THE SINGER’S TASK IS TO ADJUST THE SHAPE OF THE VOCAL TRACT (BY CAREFULLY SELECTING FAVORABLE “SINGING” VOWELS) SO THAT INERTIVE REACTANCE IS EXPERIENCED OVER MOST OF THE PITCH RANGE—NO EASY TASK.

source filter interaction in belting and operatic singing
SOURCE-FILTER INTERACTION IN BELTING AND OPERATIC SINGING

BELTERS USE VOCAL TRACT RESONANCES (FORMANTS) DIFFERENTLY FROM CLASSICALLY-TRAINED (OPERA AND ART SONG) SINGERS. THE SECOND HARMONIC, FOR EXAMPLE, RECEIVES STRONG REINFORCEMENT FROM THE FIRST FORMANT IN BELTING. (COMPARE THIS TO PAVAROTTI WHO USES THE SECOND FORMANT TO REINFORCE THE THIRD HARMONIC IN OPERA SINGING).

TITZE AND WORLEY (2009) OBSERVE THAT THIS FORMANT TUNING CAN BE AIDED BY UTILIZING SUPRAGLOTTAL INERTIVE REACTANCE TO REINFORCE VOCAL FOLD VIBRATION BY CHOOSING PITCH-VOWEL COMBINATIONS THAT KEEP SEVERAL HARMONICS IN FAVORABLE REACTANCE SIMULTANEOUSLY.

slide6

D5 SUNG BY BARBRA STREISAND ON THE WORD “STRONG” SHOWING A STRONG 2ND HARMONIC (Fig. 11.1 in Miller)

source filter interaction
SOURCE-FILTER INTERACTION

DIAGRAM OF VOCAL FOLDS AND LOWER VOCAL TRACT

source filter interaction in belting and operatic singing1
SOURCE-FILTER INTERACTION IN BELTING AND OPERATIC SINGING

BELTERS USE VOWELS THAT ARE MODIFIED TOWARD A “MEGAPHONE” MOUTH SHAPE. BOTH THE FUNDAMENTAL AND THE SECOND HARMONIC ARE THEN KEPT BELOW THE FIRST FORMANT.

OPERA SINGERS, ON THE OTHER HAND, USE VOWELS MODIFIED TOWARD AN INVERTED MEGAPHONE MOUTH SHAPE FOR TRANSITIONING INTO THE HIGH-PITCH RANGE. THIS ALLOWS ALL THE HARMONICS EXCEPT THE FUNDAMENTAL TO BE “LIFTED” OVER THE FIRST FORMANT.

mouth area of singers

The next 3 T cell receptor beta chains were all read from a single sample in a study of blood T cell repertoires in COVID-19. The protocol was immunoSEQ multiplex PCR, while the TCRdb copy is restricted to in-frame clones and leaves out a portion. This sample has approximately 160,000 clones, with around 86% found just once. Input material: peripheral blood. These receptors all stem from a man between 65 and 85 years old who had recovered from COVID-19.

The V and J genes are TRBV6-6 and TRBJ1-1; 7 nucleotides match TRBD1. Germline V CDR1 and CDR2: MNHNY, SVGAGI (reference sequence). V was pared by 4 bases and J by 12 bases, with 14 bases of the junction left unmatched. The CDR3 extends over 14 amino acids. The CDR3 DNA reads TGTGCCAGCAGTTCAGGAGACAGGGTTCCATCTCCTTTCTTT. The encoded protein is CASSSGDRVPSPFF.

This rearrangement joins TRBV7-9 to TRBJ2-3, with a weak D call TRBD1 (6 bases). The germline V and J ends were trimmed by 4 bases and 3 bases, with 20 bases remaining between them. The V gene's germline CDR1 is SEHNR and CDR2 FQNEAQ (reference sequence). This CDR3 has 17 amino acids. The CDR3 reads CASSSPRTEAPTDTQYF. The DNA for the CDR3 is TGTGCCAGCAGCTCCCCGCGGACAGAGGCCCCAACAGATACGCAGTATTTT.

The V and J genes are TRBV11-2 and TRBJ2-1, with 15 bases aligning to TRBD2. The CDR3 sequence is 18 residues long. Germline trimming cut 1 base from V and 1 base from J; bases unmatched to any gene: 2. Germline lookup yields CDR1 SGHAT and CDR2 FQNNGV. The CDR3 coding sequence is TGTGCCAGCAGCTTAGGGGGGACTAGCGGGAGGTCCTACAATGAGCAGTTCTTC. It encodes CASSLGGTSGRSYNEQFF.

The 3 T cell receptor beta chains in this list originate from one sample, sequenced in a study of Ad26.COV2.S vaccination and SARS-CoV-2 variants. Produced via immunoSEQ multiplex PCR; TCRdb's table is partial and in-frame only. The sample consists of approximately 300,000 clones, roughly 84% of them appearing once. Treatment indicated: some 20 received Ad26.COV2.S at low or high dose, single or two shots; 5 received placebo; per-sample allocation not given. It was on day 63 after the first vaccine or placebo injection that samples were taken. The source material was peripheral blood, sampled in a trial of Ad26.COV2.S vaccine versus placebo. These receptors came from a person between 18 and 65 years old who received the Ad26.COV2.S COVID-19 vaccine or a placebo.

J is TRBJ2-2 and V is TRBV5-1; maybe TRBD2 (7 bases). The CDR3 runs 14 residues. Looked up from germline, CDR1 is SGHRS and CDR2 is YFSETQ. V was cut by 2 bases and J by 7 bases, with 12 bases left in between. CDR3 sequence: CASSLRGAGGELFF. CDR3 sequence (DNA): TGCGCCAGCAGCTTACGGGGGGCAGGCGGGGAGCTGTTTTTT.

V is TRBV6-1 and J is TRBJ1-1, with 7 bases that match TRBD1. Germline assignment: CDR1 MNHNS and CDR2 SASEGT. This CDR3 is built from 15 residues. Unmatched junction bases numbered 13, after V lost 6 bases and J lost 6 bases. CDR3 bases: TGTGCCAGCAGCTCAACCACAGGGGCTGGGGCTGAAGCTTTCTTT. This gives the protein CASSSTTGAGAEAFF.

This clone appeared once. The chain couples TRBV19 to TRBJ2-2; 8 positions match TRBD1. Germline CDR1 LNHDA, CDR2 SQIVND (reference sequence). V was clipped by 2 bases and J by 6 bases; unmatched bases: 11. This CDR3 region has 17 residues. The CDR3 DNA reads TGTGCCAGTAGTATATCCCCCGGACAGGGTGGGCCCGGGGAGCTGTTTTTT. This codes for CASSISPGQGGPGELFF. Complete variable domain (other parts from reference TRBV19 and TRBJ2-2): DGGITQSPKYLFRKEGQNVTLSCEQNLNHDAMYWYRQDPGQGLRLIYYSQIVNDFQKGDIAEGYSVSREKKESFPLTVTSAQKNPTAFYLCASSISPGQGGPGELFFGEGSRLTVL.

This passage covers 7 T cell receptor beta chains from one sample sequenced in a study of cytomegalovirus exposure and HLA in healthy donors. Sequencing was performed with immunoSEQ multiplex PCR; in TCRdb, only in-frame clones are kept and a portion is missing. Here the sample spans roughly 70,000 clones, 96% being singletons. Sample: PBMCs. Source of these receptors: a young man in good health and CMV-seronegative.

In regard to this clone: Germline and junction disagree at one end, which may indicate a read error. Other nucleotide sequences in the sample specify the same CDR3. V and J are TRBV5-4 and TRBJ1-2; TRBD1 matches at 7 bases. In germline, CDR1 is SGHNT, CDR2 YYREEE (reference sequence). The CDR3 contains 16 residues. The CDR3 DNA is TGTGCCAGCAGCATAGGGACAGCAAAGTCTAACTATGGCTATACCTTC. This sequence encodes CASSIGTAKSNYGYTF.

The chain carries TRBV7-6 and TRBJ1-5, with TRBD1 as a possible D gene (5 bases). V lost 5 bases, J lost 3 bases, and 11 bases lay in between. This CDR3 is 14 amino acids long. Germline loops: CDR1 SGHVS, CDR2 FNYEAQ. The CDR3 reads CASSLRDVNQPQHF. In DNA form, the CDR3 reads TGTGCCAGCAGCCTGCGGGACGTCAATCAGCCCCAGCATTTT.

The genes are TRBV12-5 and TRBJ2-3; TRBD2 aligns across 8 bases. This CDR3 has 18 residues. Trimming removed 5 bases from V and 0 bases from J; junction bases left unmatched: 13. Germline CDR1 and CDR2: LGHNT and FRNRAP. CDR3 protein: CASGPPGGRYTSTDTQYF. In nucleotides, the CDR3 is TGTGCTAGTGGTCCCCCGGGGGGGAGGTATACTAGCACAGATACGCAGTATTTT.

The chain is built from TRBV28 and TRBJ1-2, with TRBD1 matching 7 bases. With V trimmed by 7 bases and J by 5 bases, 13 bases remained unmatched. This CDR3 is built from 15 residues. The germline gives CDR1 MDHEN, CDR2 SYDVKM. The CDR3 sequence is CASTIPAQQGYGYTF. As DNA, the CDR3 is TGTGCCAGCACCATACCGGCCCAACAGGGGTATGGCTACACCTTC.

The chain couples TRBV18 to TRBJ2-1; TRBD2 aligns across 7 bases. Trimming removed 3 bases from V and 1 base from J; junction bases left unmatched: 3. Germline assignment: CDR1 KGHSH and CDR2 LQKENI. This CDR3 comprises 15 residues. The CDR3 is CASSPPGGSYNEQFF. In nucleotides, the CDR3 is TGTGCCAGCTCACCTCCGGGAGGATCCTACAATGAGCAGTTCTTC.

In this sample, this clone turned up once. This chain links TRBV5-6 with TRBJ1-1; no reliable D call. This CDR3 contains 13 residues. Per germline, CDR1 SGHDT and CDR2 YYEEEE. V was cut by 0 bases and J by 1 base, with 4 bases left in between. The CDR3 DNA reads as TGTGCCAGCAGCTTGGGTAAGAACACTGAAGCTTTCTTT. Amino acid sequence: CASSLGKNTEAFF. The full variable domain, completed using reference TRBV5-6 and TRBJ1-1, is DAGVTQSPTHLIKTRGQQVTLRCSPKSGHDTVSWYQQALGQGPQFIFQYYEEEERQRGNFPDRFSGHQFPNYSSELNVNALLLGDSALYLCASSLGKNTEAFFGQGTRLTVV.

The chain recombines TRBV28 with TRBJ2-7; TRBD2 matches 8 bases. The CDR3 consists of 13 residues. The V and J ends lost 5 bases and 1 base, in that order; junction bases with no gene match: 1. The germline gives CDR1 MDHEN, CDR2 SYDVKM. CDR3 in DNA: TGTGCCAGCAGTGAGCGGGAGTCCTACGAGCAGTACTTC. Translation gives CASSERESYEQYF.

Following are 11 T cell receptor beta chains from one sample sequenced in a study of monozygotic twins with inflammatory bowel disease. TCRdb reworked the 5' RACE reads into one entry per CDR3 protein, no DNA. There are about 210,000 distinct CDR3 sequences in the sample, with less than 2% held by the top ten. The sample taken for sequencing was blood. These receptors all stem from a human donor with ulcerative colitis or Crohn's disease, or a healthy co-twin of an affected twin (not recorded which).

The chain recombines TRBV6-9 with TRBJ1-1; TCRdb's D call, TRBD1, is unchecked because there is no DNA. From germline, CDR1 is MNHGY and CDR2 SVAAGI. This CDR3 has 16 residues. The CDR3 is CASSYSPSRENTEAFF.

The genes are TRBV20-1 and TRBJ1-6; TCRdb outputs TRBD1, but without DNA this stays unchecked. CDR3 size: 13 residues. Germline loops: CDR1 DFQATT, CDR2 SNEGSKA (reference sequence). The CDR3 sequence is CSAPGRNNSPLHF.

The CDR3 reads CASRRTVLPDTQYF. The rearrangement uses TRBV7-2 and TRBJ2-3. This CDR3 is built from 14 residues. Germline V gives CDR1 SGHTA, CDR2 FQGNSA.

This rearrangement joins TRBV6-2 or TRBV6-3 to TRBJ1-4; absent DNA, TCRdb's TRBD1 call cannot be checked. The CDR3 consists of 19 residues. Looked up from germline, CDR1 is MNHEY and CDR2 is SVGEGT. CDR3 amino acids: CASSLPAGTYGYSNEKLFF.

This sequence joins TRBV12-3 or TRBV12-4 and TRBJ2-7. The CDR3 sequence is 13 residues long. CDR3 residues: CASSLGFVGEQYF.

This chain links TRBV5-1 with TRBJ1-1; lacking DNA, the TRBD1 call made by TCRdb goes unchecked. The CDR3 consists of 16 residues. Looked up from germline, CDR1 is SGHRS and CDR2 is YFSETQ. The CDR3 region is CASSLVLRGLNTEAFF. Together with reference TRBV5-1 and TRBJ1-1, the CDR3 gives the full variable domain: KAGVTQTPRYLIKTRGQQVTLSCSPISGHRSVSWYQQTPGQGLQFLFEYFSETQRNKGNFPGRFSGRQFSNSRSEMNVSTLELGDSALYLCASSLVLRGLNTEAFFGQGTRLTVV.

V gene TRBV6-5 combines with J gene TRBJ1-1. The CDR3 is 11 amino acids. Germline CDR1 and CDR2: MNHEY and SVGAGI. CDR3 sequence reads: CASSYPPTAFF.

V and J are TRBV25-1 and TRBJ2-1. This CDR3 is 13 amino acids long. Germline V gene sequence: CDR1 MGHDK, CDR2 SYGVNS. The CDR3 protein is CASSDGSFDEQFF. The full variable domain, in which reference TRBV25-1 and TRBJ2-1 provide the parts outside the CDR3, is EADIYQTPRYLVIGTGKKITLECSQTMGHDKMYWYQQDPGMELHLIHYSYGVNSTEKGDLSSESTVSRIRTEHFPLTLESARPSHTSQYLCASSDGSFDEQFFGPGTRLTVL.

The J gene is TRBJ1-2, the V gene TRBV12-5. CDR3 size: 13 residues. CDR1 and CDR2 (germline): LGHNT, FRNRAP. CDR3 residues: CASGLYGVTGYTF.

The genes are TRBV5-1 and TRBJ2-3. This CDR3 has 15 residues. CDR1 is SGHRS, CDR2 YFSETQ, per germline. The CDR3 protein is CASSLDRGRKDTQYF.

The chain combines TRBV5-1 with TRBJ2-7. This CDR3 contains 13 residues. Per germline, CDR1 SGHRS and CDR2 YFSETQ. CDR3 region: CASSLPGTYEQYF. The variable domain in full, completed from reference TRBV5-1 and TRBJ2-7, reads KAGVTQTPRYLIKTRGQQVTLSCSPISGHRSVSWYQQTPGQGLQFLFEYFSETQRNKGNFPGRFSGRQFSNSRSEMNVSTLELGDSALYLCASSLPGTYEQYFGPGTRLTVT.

MOUTH AREA OF SINGERS

MOUTH AREA AND SOUND SPECTRUM FOR PAVOROTTI SINGING /α/ VOWEL AT A4

MOUTH AREA AND SOUND SPECTRUM FOR CAB CALLOWAY SINGING /α/ VOWEL AT A4

(Titze and Worley 2009)

acoustic impedance
ACOUSTIC IMPEDANCE

ACOUSTIC IMPEDANCE IS SOUND PRESSURE DIVIDED BY FLOW VELOCITY

ACOUSTIC ADMITTANCE (1/IMPEDANCE) IS FLOW VELOCITY DIVIDED BY SOUND PRESSURE. CONDUCTANCE IS THE IN-PHASE (REACTIVE) PART OF ADMITTANCE; INERTANCE IS THE OUT-OF-PHASE PART

vocal tract input impedance
VOCAL TRACT INPUT IMPEDANCE

VOCAL TRACT CARICATURES (left) AND CORRESPONDING INPUT IMPEDANCES (right) AS A FUNCTION OF FREQUENCY (THICK LINES ARE REACTANCES AND THIN LINES ARE RESISTANCES) (Titze and Worley, 2009)

computer simulation of glottal airflow
COMPUTER SIMULATION OF GLOTTAL AIRFLOW

COMPUTER SIMULATION OF GLOTTAL AIRFLOW WITH A SELF-SUSTAINED OSCILLATION VOCAL-FOLD MODEL THAT INTERACTS WITH: A UNIFORM TUBE OF DIFFERENT AREAS (left) AND A NEUTRAL TUBE WITH DIFFERENT EPILARYNX AREAS (right) (Titze and Worley, 2009)

inertance
INERTANCE

(INERTANCE IS THE REACTIVE PART OF ADMITTANCE; IT INDICATES ENERGY STORAGE DURING OSCILLATION)

INERTOGRAMS (INERTANCE vs FREQUENCY FOR SIX TUBE SHAPES (Titze and Worley, 2009)

inertograms of singers
INERTOGRAMS OF SINGERS

VOCAL TRACT SHAPES DERIVED FROM MRI DATA OF A BARITONE SINGER (left) AND CORRESPONDING INERTOGRAMS (Titze and Worley, 2009)